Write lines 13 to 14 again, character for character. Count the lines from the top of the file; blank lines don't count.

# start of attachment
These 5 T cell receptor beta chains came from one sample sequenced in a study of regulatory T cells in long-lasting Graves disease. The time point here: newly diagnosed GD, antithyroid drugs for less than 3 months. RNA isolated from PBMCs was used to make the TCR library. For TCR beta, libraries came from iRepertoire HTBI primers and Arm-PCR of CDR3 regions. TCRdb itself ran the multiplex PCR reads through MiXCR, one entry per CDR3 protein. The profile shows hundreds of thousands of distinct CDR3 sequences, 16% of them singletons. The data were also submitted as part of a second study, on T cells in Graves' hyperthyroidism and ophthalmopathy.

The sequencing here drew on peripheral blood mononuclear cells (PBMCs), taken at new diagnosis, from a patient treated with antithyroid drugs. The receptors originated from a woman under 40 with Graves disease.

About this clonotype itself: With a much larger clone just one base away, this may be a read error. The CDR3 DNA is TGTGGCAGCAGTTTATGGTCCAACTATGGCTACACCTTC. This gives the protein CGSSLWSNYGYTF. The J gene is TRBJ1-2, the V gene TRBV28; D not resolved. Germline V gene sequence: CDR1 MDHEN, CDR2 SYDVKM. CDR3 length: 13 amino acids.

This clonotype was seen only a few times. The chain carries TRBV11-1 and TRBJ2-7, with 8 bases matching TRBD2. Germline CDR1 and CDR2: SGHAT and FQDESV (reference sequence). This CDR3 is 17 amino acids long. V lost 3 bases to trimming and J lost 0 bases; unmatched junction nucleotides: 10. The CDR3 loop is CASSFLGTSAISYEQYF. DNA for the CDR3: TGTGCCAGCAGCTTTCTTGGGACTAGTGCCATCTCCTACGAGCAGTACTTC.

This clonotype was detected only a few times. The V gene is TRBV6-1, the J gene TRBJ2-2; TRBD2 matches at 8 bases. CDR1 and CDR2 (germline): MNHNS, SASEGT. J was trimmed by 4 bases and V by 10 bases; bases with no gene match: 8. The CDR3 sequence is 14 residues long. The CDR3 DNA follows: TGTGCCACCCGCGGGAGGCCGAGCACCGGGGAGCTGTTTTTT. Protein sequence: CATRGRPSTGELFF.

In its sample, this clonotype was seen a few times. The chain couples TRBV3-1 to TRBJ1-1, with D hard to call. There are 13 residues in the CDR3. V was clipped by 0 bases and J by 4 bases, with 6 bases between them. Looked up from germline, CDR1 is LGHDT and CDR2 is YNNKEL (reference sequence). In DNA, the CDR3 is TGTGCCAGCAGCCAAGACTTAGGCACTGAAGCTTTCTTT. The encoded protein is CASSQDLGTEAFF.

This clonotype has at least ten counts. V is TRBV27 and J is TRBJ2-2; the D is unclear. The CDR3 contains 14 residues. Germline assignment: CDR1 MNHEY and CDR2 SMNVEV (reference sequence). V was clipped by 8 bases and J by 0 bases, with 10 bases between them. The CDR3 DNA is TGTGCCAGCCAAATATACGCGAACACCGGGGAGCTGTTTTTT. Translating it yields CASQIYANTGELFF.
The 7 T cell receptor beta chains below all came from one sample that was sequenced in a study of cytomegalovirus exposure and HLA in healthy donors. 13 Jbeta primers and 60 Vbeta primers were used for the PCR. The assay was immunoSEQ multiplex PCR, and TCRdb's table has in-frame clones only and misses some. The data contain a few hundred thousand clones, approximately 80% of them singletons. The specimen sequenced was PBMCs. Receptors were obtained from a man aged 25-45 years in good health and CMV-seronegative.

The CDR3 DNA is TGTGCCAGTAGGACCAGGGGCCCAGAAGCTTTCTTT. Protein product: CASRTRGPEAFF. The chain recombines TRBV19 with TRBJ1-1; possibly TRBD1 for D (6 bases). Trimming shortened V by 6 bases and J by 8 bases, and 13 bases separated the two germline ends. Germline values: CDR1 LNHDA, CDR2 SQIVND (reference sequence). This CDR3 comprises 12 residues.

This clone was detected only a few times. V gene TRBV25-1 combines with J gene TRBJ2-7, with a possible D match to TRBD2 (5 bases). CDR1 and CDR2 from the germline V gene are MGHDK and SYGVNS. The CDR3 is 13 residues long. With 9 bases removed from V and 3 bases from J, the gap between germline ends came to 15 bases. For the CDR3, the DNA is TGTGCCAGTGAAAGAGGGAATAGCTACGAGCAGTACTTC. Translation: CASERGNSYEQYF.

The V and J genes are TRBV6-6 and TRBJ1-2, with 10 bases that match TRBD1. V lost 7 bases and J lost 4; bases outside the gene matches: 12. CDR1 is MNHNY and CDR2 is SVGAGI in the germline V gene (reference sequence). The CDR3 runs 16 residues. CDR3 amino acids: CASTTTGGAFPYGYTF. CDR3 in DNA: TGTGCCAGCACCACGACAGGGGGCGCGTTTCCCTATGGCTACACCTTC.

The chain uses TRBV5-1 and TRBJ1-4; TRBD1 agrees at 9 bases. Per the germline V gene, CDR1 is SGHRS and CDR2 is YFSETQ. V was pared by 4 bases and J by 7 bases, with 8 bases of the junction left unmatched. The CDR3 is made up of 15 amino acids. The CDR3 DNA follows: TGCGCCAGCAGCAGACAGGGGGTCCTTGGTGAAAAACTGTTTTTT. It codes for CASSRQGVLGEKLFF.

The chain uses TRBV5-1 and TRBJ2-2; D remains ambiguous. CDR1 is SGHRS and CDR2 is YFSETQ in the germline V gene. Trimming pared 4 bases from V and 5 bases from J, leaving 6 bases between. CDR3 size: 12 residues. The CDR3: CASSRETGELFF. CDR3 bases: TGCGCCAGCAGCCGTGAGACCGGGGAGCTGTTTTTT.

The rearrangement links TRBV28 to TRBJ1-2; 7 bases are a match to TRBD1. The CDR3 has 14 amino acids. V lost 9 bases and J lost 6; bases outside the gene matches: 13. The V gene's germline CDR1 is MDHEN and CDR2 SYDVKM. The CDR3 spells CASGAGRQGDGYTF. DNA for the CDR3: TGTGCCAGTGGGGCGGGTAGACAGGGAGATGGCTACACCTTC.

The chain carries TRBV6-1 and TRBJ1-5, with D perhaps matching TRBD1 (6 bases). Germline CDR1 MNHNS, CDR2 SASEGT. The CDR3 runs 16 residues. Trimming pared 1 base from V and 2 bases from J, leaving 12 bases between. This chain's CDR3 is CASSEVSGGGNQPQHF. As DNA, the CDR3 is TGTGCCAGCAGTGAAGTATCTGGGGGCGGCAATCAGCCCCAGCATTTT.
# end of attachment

The chain uses TRBV5-1 and TRBJ2-2; D remains ambiguous. CDR1 is SGHRS and CDR2 is YFSETQ in the germline V gene. Trimming pared 4 bases from V and 5 bases from J, leaving 6 bases between. CDR3 size: 12 residues. The CDR3: CASSRETGELFF. CDR3 bases: TGCGCCAGCAGCCGTGAGACCGGGGAGCTGTTTTTT.

The rearrangement links TRBV28 to TRBJ1-2; 7 bases are a match to TRBD1. The CDR3 has 14 amino acids. V lost 9 bases and J lost 6; bases outside the gene matches: 13. The V gene's germline CDR1 is MDHEN and CDR2 SYDVKM. The CDR3 spells CASGAGRQGDGYTF. DNA for the CDR3: TGTGCCAGTGGGGCGGGTAGACAGGGAGATGGCTACACCTTC.